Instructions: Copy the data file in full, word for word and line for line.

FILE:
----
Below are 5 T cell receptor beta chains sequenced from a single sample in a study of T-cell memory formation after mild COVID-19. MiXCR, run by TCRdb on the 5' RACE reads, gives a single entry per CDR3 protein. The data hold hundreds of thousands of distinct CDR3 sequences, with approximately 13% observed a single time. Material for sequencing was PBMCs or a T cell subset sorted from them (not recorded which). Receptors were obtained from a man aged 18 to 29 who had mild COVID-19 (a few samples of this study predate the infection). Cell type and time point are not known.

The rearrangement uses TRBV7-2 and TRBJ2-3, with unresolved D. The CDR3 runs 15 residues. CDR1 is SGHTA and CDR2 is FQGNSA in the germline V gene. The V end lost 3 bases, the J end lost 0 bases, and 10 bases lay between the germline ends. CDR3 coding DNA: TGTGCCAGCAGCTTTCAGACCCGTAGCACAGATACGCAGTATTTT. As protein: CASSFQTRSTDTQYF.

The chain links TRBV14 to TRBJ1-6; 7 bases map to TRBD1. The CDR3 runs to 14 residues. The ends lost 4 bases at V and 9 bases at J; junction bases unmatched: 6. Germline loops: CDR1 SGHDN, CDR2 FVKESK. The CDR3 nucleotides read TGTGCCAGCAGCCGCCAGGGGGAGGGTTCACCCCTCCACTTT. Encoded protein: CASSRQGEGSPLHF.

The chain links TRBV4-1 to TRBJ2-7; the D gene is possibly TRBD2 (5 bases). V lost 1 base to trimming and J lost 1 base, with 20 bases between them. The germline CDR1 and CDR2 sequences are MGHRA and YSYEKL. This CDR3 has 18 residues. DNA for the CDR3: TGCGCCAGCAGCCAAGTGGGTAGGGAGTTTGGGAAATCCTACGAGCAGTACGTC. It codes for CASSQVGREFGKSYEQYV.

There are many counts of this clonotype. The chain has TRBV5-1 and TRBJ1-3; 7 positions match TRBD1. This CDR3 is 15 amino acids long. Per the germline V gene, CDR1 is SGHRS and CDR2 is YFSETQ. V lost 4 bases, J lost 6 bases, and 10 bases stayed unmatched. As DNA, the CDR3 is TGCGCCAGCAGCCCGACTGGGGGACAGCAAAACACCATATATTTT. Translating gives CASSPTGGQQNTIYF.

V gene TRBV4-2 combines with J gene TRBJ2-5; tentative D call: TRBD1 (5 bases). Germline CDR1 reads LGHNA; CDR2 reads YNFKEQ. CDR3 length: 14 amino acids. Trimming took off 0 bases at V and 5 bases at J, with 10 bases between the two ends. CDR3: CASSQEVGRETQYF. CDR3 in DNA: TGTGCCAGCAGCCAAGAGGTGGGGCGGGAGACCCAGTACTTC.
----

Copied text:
Below are 5 T cell receptor beta chains sequenced from a single sample in a study of T-cell memory formation after mild COVID-19. MiXCR, run by TCRdb on the 5' RACE reads, gives a single entry per CDR3 protein. The data hold hundreds of thousands of distinct CDR3 sequences, with approximately 13% observed a single time. Material for sequencing was PBMCs or a T cell subset sorted from them (not recorded which). Receptors were obtained from a man aged 18 to 29 who had mild COVID-19 (a few samples of this study predate the infection). Cell type and time point are not known.

The rearrangement uses TRBV7-2 and TRBJ2-3, with unresolved D. The CDR3 runs 15 residues. CDR1 is SGHTA and CDR2 is FQGNSA in the germline V gene. The V end lost 3 bases, the J end lost 0 bases, and 10 bases lay between the germline ends. CDR3 coding DNA: TGTGCCAGCAGCTTTCAGACCCGTAGCACAGATACGCAGTATTTT. As protein: CASSFQTRSTDTQYF.

The chain links TRBV14 to TRBJ1-6; 7 bases map to TRBD1. The CDR3 runs to 14 residues. The ends lost 4 bases at V and 9 bases at J; junction bases unmatched: 6. Germline loops: CDR1 SGHDN, CDR2 FVKESK. The CDR3 nucleotides read TGTGCCAGCAGCCGCCAGGGGGAGGGTTCACCCCTCCACTTT. Encoded protein: CASSRQGEGSPLHF.

The chain links TRBV4-1 to TRBJ2-7; the D gene is possibly TRBD2 (5 bases). V lost 1 base to trimming and J lost 1 base, with 20 bases between them. The germline CDR1 and CDR2 sequences are MGHRA and YSYEKL. This CDR3 has 18 residues. DNA for the CDR3: TGCGCCAGCAGCCAAGTGGGTAGGGAGTTTGGGAAATCCTACGAGCAGTACGTC. It codes for CASSQVGREFGKSYEQYV.

There are many counts of this clonotype. The chain has TRBV5-1 and TRBJ1-3; 7 positions match TRBD1. This CDR3 is 15 amino acids long. Per the germline V gene, CDR1 is SGHRS and CDR2 is YFSETQ. V lost 4 bases, J lost 6 bases, and 10 bases stayed unmatched. As DNA, the CDR3 is TGCGCCAGCAGCCCGACTGGGGGACAGCAAAACACCATATATTTT. Translating gives CASSPTGGQQNTIYF.

V gene TRBV4-2 combines with J gene TRBJ2-5; tentative D call: TRBD1 (5 bases). Germline CDR1 reads LGHNA; CDR2 reads YNFKEQ. CDR3 length: 14 amino acids. Trimming took off 0 bases at V and 5 bases at J, with 10 bases between the two ends. CDR3: CASSQEVGRETQYF. CDR3 in DNA: TGTGCCAGCAGCCAAGAGGTGGGGCGGGAGACCCAGTACTTC.